School Science in Search of a Democratic Order?
'Science for liberation' reverberated through the history of western education, in the last century, as a refrain of the liberal reformers. Recently it has echoed once again in our country, though somewhat ambivalently—on the one hand, in the ambiguous verbosity of the official slogans professing 'Prosperity through Cultivation of Scientific Temper* (a notion as elusive as 'democracy* !), and on the other hand, in the impassioned instrumentality of 'Science as a Social Activism'1 (a concept still being delineated through practice). The school seems to be the common epicenter of both strains of activity: the vacuous yet celebrated tremors of newer official policies invoking 'scientific literacy' as well as the silent yet determined vibrations of voluntary activism working towards 'scientific awareness'. However, an appropriate model for science within school, rooted in our specific socio-cultural context is yet to be evolved. The model we have received originated early this century and was shaped by complex forces serving the dominant interests of a stratified society. This paper attempts to analyse some factors that have influenced the teaching of science in school/ broadly within the perspective acquired by participating in the development of the Science Teaching Programme2'4 in Madhya Pradesh, locally known as 'Vishika'—an acronym for Vigyan Shikshan Karyakram. It is of particular interest to note how curriculum in science, a discipline proclaimed for its democratising potential, has itself perpetrated various forms of pedagogic hegemony within the school while being subservient to dominant pressures from without*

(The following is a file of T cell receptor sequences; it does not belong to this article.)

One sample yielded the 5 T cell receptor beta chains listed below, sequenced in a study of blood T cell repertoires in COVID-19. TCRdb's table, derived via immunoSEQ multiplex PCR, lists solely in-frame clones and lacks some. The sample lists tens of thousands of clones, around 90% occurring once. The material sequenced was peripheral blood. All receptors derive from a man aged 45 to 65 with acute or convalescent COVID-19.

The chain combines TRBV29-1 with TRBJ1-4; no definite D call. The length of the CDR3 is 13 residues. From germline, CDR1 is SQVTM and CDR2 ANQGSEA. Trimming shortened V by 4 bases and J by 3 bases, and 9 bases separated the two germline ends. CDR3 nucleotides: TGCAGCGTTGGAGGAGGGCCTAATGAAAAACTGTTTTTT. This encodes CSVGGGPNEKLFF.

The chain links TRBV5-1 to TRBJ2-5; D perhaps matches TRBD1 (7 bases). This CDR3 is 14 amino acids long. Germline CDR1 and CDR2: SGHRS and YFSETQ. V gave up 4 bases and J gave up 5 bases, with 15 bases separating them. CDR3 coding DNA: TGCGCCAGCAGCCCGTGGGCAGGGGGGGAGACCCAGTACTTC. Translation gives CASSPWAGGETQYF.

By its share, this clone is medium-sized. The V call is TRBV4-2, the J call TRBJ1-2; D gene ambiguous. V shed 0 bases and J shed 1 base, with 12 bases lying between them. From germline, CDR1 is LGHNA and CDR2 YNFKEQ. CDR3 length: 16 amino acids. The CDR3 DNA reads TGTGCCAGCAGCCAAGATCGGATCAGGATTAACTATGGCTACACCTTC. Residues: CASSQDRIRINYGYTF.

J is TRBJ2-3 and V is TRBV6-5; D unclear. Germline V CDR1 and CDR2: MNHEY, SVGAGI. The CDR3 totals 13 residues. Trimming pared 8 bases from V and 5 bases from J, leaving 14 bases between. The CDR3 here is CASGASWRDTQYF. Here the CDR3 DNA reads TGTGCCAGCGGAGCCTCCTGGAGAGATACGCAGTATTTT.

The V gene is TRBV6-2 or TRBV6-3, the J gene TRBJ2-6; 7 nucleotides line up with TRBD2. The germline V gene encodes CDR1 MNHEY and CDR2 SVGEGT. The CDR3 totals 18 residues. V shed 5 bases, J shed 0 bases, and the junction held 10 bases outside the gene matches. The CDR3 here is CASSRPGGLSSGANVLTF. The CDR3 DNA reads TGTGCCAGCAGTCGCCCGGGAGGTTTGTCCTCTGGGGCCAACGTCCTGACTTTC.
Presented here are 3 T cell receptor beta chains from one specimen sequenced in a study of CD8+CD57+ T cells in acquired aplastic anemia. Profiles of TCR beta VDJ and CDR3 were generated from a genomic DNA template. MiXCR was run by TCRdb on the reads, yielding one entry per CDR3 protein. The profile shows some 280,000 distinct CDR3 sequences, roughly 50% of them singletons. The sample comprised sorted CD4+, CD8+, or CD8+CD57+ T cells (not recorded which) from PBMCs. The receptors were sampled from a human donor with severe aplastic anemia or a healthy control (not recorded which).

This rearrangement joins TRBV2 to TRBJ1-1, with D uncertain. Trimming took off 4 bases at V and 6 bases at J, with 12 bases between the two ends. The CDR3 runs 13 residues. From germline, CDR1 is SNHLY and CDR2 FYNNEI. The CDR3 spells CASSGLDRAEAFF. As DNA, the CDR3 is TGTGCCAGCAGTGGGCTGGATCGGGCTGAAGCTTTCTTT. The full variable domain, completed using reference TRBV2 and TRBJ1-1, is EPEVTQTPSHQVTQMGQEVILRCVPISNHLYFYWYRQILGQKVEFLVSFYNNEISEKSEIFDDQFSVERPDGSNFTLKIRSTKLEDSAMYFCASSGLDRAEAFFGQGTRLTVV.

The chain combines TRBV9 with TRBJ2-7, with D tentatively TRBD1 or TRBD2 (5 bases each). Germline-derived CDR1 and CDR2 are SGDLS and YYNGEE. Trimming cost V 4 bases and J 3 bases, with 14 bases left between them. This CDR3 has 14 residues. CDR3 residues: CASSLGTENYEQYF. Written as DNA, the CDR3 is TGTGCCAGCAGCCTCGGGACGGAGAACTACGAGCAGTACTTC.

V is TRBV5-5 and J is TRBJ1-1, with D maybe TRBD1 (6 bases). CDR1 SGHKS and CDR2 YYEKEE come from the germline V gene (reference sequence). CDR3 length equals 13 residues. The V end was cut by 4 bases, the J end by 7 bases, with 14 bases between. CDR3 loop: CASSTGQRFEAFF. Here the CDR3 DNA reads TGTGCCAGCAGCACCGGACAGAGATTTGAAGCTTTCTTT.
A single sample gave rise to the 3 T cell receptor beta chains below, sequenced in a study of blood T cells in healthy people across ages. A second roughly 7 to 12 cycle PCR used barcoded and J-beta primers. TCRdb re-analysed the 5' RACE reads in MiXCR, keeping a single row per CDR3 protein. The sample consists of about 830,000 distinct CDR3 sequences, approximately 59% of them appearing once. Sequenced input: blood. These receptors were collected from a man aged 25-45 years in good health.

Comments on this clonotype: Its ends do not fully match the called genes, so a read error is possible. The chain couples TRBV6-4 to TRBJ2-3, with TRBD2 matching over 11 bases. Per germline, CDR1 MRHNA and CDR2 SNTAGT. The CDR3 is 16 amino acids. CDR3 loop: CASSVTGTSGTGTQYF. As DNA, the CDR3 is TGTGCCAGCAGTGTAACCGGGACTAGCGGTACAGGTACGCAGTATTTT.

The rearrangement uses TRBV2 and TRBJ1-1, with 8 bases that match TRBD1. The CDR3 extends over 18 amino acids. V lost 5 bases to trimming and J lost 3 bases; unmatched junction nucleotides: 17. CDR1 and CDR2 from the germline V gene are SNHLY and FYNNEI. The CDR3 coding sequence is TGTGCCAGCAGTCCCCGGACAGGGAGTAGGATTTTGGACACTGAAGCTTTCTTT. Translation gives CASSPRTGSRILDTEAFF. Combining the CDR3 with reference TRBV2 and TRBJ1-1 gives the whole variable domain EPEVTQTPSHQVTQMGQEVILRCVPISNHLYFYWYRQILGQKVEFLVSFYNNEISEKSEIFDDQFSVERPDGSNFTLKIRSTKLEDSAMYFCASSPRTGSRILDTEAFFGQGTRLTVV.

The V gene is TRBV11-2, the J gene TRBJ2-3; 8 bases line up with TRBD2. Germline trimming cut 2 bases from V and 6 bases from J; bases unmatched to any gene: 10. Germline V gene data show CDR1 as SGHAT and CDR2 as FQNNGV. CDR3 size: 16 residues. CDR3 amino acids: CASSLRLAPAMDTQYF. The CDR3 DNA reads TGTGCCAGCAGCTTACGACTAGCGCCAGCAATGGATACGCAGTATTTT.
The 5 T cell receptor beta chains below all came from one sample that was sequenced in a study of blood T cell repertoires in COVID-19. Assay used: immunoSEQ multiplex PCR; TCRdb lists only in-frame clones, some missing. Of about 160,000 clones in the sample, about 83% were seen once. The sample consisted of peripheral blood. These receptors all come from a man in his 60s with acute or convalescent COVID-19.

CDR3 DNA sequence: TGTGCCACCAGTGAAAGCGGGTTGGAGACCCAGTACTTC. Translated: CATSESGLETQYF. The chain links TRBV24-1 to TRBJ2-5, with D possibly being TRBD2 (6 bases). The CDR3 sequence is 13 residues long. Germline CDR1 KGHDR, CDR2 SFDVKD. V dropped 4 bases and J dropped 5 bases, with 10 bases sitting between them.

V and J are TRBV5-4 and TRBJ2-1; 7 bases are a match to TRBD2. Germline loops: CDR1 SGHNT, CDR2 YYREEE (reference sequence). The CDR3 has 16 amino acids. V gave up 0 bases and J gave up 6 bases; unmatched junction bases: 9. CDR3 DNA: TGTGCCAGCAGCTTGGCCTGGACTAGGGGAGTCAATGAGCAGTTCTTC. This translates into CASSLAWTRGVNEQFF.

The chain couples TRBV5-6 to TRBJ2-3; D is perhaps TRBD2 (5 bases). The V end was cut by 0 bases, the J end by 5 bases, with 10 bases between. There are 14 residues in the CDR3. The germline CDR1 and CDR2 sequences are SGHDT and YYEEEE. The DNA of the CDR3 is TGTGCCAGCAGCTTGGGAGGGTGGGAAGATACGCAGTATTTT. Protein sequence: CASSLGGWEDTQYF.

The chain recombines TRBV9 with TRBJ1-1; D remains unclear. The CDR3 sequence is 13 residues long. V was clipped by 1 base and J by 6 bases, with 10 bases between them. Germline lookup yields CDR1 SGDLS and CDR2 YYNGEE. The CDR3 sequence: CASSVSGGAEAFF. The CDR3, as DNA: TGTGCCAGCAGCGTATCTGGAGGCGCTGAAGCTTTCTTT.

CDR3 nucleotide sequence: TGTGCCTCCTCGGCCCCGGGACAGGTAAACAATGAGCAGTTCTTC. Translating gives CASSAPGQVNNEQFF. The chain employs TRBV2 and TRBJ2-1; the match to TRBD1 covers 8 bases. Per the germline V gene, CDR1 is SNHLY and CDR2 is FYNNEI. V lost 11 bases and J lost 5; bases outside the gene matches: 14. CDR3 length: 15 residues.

ABSTRACT SCIENCE CURRICULUM
Despite appeals to its liberating potential deriving from its methods of objective observation and analytic abstraction, which could be directed to develop deep social insights, the science curriculum, as it emerged at the turn of this century, conformed completely with the criteria of 'pure' theoretical knowledge laid down by the elite
Fellow, Nehru Memorial Museum and Library^ Teen Murti House, New Delhi.
Social Scientist, Vol. 20, Nos. 7-8, July-August 1992